The Data Protection Act 1998 (DPA) is, as its regulator the Information Commissioner (IC) concedes, “complex and, in places, hard to understand”. Moreover, it has been observed that

there is…little case law…most damages claims under the DPA go to the County Court, where unless you were in the case it is hard to know that it happened or get hold of a judgment

To which one would add that, as most damages claims go no further than the County Court those cases we do hear about don’t set precedent anyway.

However, thanks to the website LegalBeagles we do now have another judgment which deals with the DPA, and which was handed down in June this year in the County Court at Taunton. In the judgment (.pdf, 12MB), in rather dense prose, Deputy District Judge Stockdale ruled on a money claim against Lloyds Bank for unfair bank charges (the primary claim) and a claim for damages under section 13 of the DPA. Holding that the specific bank charges between 2007 and 2009, for unauthorised overdraft facilities, were indeed unfair (for reasons I am rather ill-equipped to explore), the Judge went on to hold that the referral of a default to credit reference agencies was in breach of the first data protection principle (Schedule One, DPA) which obliged the bank to process the claimant’s personal data fairly (and lawfully). This was because, by reference to the then IC Guidance “Filing of defaults with credit reference agencies”, the relationship between the lender and the individual had not broken down.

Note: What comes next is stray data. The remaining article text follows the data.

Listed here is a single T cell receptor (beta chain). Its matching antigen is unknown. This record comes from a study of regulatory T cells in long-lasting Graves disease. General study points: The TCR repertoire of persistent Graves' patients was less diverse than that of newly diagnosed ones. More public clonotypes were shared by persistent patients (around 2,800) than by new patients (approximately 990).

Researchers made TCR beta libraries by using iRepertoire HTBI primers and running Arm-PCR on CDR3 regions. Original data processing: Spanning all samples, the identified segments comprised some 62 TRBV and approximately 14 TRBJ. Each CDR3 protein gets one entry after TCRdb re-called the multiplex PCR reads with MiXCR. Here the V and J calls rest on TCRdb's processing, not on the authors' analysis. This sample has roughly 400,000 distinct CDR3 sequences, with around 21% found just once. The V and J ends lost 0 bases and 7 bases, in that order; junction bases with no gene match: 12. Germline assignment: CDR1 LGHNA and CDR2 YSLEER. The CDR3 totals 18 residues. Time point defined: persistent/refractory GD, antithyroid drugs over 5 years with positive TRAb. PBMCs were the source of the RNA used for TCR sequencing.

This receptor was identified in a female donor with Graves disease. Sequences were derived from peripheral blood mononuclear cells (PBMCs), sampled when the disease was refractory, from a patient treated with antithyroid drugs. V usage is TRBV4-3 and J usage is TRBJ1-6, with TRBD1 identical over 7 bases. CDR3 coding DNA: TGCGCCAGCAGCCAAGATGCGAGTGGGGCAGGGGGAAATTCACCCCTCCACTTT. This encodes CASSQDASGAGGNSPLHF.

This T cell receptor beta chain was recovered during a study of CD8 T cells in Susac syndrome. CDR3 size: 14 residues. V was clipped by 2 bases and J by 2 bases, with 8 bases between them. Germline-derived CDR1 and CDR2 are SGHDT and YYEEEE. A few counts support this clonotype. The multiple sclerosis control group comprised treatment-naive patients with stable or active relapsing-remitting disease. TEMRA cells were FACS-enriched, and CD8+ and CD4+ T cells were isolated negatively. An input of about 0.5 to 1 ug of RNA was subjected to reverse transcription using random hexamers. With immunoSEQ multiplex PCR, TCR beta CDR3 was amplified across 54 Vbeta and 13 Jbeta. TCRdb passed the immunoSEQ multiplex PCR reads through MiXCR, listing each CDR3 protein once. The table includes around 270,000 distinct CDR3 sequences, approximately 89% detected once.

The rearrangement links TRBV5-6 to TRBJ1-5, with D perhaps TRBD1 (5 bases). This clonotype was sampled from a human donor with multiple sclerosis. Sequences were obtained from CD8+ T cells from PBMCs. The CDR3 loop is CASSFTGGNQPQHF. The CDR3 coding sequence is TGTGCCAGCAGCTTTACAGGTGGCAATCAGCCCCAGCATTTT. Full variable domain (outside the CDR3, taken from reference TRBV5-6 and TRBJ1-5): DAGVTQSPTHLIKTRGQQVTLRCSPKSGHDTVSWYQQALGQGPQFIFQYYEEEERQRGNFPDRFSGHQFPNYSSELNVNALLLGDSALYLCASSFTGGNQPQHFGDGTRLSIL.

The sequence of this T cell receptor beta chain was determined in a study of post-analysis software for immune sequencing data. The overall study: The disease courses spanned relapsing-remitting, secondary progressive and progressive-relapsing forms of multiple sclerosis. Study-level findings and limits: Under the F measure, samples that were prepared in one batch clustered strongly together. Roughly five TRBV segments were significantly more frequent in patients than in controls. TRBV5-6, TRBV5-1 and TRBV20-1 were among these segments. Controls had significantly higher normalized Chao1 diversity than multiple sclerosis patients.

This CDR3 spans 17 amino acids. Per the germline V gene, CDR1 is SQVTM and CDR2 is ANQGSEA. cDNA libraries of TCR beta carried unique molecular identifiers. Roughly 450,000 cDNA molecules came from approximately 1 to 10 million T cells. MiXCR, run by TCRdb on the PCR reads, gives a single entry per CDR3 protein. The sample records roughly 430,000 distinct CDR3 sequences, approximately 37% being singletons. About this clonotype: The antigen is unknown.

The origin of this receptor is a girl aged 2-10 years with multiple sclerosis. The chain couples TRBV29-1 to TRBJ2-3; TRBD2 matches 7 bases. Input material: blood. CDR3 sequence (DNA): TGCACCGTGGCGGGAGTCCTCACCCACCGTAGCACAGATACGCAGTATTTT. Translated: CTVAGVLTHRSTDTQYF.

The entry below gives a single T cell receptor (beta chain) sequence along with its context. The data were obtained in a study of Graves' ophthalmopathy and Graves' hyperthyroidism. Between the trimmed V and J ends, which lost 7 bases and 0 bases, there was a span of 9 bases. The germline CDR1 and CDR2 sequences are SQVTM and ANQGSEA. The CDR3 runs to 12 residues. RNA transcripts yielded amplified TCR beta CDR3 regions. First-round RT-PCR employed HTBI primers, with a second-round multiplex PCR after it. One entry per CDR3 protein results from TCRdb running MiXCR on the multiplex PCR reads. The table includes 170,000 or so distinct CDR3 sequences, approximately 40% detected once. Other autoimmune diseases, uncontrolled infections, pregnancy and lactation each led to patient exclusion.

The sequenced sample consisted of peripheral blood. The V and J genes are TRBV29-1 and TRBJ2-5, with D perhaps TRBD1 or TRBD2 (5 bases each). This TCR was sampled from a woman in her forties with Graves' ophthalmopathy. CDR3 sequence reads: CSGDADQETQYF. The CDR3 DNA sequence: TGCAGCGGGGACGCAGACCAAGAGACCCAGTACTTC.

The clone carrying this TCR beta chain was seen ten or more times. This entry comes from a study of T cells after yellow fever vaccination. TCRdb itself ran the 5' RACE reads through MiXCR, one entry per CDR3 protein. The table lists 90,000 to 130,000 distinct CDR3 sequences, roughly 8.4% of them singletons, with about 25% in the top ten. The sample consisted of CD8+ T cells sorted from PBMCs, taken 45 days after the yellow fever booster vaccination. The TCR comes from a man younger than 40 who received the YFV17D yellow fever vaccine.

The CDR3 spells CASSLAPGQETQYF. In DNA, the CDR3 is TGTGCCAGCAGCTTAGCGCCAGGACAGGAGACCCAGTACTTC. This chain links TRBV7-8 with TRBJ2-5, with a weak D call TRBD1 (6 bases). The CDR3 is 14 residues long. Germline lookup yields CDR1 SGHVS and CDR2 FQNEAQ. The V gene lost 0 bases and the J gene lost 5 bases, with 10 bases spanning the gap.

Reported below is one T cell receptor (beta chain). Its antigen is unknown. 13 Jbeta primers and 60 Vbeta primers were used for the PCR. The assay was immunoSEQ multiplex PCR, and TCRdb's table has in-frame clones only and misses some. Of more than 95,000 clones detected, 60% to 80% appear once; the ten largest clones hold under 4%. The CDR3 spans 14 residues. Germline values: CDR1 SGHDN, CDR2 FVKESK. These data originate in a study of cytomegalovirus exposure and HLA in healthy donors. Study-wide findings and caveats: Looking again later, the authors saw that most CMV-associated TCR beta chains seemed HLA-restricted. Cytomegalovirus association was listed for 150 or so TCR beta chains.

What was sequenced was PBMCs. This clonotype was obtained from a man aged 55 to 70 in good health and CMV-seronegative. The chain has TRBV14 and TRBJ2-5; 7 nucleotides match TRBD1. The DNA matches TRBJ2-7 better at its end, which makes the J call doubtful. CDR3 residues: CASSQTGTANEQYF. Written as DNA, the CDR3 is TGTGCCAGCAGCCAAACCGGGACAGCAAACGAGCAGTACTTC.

via Data Protection Act non-pecuniary damages in the County Court | informationrightsandwrongs.